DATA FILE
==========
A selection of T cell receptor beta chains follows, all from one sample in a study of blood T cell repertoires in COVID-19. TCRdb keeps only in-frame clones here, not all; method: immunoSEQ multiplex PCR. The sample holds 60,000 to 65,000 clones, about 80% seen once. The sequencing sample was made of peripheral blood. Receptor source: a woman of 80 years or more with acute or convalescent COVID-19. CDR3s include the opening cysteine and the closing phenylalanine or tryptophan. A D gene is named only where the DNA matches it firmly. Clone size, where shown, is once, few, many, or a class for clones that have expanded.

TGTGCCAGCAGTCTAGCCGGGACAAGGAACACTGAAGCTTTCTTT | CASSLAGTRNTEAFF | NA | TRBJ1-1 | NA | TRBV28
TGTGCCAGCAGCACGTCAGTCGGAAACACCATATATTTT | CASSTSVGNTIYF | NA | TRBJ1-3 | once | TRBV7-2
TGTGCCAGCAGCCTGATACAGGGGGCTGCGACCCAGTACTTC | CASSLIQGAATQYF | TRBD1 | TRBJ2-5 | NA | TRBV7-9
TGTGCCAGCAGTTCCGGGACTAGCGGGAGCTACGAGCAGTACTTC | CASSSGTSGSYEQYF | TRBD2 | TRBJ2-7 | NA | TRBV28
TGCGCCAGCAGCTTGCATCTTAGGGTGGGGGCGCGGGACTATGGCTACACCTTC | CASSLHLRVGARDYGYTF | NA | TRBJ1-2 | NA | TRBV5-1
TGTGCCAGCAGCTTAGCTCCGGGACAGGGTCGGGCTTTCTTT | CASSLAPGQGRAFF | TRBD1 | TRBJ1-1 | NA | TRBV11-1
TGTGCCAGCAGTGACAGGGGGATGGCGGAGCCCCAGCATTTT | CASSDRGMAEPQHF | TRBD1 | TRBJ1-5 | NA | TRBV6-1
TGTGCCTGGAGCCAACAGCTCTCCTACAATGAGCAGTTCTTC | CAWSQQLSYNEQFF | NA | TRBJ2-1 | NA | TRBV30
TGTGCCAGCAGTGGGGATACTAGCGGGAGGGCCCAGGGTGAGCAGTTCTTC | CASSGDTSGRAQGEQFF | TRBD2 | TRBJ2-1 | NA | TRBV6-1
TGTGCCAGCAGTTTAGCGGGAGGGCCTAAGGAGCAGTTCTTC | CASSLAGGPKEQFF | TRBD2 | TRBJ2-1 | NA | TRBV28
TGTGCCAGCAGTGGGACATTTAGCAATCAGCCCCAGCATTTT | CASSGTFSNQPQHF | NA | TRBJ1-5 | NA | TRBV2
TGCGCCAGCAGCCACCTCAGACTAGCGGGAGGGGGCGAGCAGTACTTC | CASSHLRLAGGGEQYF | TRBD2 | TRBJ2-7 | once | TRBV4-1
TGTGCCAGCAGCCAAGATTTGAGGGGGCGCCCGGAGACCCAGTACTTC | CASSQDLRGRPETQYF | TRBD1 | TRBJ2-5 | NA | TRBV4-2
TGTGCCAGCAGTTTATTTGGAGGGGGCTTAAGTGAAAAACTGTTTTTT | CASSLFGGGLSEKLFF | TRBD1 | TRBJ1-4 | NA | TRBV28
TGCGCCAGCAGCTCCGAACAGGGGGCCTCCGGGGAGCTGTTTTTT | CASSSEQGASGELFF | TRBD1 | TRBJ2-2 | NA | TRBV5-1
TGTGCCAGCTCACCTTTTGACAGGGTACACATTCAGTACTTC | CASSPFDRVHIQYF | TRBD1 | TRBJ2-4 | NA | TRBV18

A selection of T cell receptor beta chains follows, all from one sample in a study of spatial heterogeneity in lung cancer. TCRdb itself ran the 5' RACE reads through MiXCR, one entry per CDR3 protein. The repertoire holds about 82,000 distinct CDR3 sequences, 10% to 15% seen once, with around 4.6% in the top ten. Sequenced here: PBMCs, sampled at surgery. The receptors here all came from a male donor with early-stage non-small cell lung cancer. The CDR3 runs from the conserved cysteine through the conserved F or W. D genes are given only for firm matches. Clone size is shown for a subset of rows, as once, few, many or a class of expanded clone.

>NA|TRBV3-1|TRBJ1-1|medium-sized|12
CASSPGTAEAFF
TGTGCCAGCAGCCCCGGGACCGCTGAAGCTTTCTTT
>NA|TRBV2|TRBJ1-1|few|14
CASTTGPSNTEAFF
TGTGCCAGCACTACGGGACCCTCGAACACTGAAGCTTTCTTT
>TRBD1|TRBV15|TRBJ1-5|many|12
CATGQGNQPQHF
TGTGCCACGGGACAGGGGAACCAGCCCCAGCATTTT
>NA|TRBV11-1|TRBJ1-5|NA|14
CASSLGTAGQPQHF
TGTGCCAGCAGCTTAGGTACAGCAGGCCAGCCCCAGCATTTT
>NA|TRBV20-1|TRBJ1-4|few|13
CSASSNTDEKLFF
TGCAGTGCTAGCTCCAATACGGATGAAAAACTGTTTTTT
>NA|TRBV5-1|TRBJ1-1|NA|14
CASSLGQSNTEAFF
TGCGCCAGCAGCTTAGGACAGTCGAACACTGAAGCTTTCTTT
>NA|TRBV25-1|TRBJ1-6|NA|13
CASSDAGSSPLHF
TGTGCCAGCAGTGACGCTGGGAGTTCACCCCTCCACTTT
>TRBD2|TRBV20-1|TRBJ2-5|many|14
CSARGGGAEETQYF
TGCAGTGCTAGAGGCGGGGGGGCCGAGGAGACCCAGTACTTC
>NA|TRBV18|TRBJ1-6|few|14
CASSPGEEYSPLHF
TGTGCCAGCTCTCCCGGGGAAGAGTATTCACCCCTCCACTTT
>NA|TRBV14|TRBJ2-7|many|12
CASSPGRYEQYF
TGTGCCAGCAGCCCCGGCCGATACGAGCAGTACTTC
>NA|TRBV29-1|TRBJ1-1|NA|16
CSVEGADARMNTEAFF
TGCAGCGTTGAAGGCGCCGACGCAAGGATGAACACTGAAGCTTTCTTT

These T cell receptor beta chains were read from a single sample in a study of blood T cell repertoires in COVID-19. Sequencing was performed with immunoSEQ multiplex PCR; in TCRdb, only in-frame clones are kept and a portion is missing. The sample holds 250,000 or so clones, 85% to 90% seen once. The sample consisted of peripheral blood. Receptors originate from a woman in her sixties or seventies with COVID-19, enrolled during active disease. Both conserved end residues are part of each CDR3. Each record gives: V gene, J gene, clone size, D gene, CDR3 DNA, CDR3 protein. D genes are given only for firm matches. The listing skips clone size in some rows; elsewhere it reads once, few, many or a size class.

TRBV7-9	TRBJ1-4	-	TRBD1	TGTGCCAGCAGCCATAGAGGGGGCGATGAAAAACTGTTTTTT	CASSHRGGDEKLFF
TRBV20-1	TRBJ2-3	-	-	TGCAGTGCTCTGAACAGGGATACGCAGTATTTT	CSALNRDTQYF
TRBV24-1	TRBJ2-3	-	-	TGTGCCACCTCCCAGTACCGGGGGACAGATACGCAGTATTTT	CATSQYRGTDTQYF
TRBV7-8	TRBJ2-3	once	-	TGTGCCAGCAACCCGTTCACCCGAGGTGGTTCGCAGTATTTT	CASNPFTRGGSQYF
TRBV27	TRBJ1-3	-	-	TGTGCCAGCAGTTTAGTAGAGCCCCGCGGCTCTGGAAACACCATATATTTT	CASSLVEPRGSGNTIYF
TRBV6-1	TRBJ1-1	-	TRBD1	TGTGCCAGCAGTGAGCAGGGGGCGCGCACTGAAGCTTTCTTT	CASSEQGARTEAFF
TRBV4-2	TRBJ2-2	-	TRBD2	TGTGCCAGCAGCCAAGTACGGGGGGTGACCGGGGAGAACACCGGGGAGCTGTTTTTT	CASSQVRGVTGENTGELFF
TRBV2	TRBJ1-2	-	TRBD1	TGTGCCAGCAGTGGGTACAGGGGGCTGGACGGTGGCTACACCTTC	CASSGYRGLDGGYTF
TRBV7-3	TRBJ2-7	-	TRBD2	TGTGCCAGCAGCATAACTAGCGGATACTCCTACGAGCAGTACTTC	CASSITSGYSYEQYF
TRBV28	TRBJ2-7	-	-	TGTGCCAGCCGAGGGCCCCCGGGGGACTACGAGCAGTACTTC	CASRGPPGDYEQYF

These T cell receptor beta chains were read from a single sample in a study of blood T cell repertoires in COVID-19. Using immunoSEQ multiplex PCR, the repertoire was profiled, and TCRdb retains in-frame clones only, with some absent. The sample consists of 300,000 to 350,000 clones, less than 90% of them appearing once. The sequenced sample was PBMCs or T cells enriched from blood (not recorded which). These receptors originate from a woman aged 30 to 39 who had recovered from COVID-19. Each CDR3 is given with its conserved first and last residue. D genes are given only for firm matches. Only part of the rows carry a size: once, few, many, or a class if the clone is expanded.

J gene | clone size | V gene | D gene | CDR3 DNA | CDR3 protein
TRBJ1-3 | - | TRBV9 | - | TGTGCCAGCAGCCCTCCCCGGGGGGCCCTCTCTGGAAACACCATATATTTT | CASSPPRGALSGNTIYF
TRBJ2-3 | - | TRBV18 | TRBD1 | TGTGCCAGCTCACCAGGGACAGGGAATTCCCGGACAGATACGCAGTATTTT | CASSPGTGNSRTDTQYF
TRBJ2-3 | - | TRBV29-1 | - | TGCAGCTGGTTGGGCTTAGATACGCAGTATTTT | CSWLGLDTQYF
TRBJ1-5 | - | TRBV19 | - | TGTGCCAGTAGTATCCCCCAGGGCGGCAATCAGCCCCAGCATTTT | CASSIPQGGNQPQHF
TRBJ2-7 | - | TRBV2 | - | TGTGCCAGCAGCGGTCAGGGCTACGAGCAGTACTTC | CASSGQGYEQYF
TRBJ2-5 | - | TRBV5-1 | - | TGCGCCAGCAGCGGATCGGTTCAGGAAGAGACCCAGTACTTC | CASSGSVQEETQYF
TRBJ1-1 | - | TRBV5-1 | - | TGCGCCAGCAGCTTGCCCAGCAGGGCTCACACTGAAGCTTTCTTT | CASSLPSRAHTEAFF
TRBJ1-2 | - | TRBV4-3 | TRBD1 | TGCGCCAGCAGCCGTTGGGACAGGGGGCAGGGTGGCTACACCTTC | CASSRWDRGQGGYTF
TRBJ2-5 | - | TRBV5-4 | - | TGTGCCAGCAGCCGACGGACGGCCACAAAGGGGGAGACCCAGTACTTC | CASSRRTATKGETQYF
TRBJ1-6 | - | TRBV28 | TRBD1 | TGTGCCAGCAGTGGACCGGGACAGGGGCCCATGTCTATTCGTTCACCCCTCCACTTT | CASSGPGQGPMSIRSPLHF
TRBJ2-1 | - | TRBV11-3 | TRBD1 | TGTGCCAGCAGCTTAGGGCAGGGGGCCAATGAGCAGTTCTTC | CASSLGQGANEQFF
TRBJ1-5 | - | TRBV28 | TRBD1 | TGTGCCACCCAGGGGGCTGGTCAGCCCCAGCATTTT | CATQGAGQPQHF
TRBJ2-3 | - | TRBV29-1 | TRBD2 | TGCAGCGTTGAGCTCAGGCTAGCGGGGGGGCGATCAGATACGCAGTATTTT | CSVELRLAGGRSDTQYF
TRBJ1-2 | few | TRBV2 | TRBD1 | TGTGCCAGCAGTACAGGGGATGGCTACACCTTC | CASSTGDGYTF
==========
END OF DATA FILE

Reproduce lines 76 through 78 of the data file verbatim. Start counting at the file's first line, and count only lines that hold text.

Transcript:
TRBJ1-5 | - | TRBV28 | TRBD1 | TGTGCCACCCAGGGGGCTGGTCAGCCCCAGCATTTT | CATQGAGQPQHF
TRBJ2-3 | - | TRBV29-1 | TRBD2 | TGCAGCGTTGAGCTCAGGCTAGCGGGGGGGCGATCAGATACGCAGTATTTT | CSVELRLAGGRSDTQYF
TRBJ1-2 | few | TRBV2 | TRBD1 | TGTGCCAGCAGTACAGGGGATGGCTACACCTTC | CASSTGDGYTF